Charlie Chaplin was a skilled comedian, filmmaker and composer, and the mission of this book is to educate readers on the wide variety of Chaplin’s artistry: the subtlety of his mimetic satire, the sophistication of his film direction, and his prodigious musical skill that resulted in some of film’s greatest orchestral arrangements. This encyclopedia also emphasizes the singular nature of Chaplin’s biography: his unprecedented renown, the wide list of notables in art and culture with whom he fraternized, and the controversies that seemed to dog each stage of his life, perhaps most notably in his run-ins with the FBI and the House UnAmerican Activities Committee, both of whom suspected him of communist leanings.
Charlie Chaplin: A Reference Guide to His Life and Works captures his life, and legacy. It features a chronology, an introduction that offers a brief account of his life, and a dictionary section listing entries on Chaplin’s childhood, career, family, and associates. The bibliography is one of the largest available of works concerning Chaplin.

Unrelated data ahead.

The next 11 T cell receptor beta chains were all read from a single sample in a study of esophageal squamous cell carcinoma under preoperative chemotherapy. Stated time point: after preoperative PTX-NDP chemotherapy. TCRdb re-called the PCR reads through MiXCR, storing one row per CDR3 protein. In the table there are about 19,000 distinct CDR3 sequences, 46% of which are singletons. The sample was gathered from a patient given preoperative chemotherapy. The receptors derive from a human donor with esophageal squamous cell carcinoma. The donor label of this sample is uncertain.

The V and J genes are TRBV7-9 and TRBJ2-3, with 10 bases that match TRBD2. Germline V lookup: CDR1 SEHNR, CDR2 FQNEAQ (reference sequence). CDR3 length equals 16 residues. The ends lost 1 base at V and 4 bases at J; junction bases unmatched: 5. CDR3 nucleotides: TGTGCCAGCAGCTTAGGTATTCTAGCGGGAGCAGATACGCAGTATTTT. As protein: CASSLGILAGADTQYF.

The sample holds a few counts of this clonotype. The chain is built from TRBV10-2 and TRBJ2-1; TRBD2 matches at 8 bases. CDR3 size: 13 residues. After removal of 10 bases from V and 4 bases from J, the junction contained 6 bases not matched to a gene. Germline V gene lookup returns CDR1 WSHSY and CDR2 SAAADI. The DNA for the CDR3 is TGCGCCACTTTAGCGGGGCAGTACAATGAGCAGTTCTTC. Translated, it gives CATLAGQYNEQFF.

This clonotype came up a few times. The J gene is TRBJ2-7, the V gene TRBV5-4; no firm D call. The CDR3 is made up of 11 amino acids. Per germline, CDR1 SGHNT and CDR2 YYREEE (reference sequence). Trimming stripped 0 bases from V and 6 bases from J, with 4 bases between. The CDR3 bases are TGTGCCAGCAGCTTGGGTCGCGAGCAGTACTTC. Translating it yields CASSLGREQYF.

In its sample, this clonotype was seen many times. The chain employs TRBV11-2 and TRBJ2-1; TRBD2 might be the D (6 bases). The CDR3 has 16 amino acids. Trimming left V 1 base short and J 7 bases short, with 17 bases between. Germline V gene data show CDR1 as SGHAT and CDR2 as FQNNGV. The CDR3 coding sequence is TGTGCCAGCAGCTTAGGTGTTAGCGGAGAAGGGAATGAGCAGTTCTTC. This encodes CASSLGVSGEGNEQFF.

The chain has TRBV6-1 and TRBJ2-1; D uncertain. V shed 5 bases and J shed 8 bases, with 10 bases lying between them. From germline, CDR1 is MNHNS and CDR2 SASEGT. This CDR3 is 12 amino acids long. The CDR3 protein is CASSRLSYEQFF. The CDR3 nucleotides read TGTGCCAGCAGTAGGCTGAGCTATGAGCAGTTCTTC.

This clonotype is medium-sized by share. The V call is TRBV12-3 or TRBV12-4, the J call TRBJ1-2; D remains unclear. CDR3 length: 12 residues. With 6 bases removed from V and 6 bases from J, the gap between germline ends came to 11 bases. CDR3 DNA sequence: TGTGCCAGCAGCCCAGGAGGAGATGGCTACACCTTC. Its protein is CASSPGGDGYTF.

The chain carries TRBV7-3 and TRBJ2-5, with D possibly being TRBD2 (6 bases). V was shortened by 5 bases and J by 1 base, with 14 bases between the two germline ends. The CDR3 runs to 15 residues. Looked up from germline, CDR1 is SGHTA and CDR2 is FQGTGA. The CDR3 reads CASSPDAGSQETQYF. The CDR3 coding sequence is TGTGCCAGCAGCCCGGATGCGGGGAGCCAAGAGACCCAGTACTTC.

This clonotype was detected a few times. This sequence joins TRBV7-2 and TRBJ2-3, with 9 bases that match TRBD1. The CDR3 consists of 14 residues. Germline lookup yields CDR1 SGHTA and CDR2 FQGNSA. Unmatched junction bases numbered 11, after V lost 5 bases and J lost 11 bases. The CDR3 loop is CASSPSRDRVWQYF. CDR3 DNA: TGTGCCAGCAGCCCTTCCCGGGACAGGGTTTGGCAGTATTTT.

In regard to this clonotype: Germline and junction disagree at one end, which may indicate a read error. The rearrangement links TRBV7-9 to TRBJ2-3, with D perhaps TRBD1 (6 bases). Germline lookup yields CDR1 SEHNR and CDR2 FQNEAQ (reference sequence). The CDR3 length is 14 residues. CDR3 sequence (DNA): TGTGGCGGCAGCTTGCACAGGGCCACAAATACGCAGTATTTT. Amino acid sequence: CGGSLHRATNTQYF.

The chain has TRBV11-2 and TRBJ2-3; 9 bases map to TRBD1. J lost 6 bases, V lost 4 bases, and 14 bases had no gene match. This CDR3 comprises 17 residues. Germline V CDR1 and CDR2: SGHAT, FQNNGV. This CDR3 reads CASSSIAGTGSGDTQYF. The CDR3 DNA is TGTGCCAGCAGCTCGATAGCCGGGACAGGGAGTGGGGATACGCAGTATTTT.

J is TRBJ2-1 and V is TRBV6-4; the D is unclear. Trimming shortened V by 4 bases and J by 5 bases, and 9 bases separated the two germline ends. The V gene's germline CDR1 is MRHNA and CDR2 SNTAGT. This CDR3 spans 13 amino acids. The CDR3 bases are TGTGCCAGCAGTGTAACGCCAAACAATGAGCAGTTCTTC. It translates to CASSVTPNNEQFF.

John Fawell writes widely on film, art and literature, with articles and books on figures as diverse as Tolstoy, Van Gogh, Paul Valery and Sergio Leone. Among his books are his study of the Hollywood studio era, The Hidden Art of Hollywood, and a previous volume on Chaplin, The Essence of Chaplin.
About the author
Charlie Chaplin continues to entertain and inspire people around the world. A rigorous reference book on the man and his filmmaking is long overdue, especially for the general public. Fawell begins this volume with a 15-page chronology. The introduction summarizes Chaplin’s life, his personae, and his societal context and influence. The main part of the book consists of an alphabetical list of entries on individuals, films, and themes that range in length from a paragraph to five pages; most entries include see-also references. The author focuses on aspects of Chaplin’s art: his filmmaking style, the mechanics of his comedy, his expressive satire, his composing, and his companions. He also gives more room to earlier films to counterbalance later, more well-known films. Besides the entries on major films, mention is given to less obvious topics. A filmography, notes, and an extensive bibliography conclude the volume. Fawell’s writing is accessible, analytical, and well cited, and the two-column layout facilitates reading the dense text. This book will intrigue film enthusiasts.